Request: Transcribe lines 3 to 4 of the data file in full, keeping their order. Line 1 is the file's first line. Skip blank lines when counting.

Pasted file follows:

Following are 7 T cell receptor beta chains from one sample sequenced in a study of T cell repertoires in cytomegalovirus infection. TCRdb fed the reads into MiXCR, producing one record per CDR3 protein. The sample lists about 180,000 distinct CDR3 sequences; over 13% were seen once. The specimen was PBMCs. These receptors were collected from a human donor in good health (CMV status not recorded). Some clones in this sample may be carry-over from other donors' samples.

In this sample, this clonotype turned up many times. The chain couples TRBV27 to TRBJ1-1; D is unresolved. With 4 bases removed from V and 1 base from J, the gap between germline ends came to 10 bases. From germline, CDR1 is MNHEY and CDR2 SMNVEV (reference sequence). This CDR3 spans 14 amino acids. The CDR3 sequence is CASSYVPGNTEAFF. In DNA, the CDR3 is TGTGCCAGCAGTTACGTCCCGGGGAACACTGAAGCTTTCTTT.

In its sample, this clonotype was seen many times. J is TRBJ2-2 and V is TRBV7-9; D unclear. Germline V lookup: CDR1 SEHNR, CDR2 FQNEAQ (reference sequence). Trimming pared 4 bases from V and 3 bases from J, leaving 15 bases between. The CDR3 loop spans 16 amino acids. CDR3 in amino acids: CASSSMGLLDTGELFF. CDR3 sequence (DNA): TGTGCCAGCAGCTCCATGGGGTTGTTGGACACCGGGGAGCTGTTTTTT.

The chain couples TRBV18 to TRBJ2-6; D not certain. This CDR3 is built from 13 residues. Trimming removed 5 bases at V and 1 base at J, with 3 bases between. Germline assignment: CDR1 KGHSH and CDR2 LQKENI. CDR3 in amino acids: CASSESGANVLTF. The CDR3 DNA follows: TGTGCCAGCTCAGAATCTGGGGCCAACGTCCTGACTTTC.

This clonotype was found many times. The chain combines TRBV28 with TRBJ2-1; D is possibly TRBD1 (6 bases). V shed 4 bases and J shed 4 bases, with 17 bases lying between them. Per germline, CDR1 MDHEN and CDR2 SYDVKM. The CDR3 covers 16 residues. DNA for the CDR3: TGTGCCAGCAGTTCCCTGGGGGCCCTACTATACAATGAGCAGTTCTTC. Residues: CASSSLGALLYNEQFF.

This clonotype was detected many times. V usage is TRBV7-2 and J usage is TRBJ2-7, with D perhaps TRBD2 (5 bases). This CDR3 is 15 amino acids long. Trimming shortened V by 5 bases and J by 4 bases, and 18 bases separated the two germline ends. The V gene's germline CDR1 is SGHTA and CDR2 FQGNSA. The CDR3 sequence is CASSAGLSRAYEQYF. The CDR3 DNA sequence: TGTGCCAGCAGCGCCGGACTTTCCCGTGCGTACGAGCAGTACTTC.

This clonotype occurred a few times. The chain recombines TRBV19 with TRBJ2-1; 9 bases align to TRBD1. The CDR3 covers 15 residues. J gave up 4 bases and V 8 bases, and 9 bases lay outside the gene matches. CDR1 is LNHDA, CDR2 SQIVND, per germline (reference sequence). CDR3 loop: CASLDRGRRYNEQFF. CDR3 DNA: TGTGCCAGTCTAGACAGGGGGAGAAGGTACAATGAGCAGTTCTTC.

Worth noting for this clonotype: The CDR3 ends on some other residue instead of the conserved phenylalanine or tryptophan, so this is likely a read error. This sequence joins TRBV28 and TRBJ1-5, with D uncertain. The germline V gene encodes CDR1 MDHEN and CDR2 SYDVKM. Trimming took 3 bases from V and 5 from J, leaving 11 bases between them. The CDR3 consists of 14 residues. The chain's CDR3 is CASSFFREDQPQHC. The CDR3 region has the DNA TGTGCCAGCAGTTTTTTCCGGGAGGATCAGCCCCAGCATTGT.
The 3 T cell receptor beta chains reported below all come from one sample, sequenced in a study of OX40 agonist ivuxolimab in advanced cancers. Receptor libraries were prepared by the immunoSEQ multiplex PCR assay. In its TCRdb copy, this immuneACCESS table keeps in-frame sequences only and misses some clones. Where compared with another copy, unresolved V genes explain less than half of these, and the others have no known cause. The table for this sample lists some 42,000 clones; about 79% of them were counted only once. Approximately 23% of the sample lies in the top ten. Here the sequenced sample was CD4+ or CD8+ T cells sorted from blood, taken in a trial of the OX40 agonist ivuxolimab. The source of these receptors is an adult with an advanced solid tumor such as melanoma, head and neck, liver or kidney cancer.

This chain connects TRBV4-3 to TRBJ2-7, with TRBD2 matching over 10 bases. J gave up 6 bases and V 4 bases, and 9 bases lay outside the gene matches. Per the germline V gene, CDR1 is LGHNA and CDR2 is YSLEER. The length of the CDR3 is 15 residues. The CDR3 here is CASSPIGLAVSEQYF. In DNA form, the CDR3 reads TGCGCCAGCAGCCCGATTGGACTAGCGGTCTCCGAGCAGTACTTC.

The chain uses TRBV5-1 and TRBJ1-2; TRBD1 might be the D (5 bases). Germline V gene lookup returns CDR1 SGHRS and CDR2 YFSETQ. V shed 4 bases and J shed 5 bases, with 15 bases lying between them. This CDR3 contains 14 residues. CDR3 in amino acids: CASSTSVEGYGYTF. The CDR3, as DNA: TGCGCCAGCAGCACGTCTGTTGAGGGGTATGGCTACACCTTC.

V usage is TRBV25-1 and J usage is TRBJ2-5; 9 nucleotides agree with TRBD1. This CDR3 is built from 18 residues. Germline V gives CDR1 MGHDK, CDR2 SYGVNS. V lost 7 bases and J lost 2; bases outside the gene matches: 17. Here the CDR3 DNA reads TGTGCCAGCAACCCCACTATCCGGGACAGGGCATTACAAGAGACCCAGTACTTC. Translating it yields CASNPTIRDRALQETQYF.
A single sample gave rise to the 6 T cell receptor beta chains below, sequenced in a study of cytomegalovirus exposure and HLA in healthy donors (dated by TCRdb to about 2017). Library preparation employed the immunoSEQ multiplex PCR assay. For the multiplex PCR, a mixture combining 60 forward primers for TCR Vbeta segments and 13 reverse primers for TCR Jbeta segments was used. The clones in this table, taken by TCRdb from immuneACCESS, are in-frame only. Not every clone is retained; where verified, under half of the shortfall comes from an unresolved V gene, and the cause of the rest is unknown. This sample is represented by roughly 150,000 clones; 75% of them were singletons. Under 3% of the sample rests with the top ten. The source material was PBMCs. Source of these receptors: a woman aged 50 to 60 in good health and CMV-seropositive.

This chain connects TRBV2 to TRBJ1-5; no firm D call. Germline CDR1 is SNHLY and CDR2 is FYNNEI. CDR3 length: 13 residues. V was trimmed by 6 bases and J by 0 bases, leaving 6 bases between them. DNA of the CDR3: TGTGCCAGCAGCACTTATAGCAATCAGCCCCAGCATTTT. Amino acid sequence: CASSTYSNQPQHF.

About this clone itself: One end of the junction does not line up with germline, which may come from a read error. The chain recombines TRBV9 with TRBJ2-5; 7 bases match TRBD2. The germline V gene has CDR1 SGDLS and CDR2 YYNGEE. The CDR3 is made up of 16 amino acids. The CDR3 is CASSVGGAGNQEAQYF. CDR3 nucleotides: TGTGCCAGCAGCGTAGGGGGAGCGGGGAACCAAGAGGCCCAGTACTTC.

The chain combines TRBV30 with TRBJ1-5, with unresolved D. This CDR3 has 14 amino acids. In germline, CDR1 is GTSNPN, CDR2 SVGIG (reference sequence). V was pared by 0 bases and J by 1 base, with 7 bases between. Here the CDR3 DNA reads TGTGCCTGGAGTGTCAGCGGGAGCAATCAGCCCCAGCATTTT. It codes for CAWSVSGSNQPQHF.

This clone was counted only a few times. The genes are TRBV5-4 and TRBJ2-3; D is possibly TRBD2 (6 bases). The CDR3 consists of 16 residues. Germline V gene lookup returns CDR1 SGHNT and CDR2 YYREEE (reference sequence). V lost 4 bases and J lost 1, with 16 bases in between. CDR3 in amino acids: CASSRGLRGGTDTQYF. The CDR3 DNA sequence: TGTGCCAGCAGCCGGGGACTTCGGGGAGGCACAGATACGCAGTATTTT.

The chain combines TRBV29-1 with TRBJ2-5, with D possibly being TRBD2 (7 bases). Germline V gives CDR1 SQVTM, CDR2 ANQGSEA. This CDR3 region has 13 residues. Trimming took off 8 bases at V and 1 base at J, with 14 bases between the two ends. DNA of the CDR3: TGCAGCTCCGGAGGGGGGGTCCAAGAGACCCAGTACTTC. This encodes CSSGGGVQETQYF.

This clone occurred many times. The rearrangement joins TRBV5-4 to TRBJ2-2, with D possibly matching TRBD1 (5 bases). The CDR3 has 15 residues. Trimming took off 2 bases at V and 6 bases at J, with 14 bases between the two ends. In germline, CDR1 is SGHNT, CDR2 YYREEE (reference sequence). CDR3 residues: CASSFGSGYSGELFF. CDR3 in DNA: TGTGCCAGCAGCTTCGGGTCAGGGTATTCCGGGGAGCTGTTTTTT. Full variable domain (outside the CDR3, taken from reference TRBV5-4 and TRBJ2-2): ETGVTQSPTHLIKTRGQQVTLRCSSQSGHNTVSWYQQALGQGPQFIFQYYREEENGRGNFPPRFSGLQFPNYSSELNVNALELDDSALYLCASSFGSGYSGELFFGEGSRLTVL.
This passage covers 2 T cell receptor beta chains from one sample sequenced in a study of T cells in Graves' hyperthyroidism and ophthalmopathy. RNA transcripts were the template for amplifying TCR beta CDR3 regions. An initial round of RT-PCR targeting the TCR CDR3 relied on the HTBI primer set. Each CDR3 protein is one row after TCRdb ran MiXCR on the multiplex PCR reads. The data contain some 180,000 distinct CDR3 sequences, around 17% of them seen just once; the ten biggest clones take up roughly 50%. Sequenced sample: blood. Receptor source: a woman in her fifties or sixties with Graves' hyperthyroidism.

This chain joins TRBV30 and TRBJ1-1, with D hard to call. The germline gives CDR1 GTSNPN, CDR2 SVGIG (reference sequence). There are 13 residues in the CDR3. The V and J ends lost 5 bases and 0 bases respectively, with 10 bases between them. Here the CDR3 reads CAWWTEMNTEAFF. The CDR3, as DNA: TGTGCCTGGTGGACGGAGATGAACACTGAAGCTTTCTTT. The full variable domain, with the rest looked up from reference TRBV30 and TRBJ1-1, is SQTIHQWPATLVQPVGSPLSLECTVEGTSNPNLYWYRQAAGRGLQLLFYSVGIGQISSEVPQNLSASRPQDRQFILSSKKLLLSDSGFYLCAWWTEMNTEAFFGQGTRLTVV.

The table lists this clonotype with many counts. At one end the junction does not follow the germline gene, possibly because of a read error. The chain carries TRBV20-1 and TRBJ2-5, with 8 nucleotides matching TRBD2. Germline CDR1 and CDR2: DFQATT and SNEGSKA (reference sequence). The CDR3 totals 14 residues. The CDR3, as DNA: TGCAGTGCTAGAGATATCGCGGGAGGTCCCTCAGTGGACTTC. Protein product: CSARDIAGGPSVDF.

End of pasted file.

In its sample, this clonotype was seen many times. J is TRBJ2-2 and V is TRBV7-9; D unclear. Germline V lookup: CDR1 SEHNR, CDR2 FQNEAQ (reference sequence). Trimming pared 4 bases from V and 3 bases from J, leaving 15 bases between. The CDR3 loop spans 16 amino acids. CDR3 in amino acids: CASSSMGLLDTGELFF. CDR3 sequence (DNA): TGTGCCAGCAGCTCCATGGGGTTGTTGGACACCGGGGAGCTGTTTTTT.

The chain couples TRBV18 to TRBJ2-6; D not certain. This CDR3 is built from 13 residues. Trimming removed 5 bases at V and 1 base at J, with 3 bases between. Germline assignment: CDR1 KGHSH and CDR2 LQKENI. CDR3 in amino acids: CASSESGANVLTF. The CDR3 DNA follows: TGTGCCAGCTCAGAATCTGGGGCCAACGTCCTGACTTTC.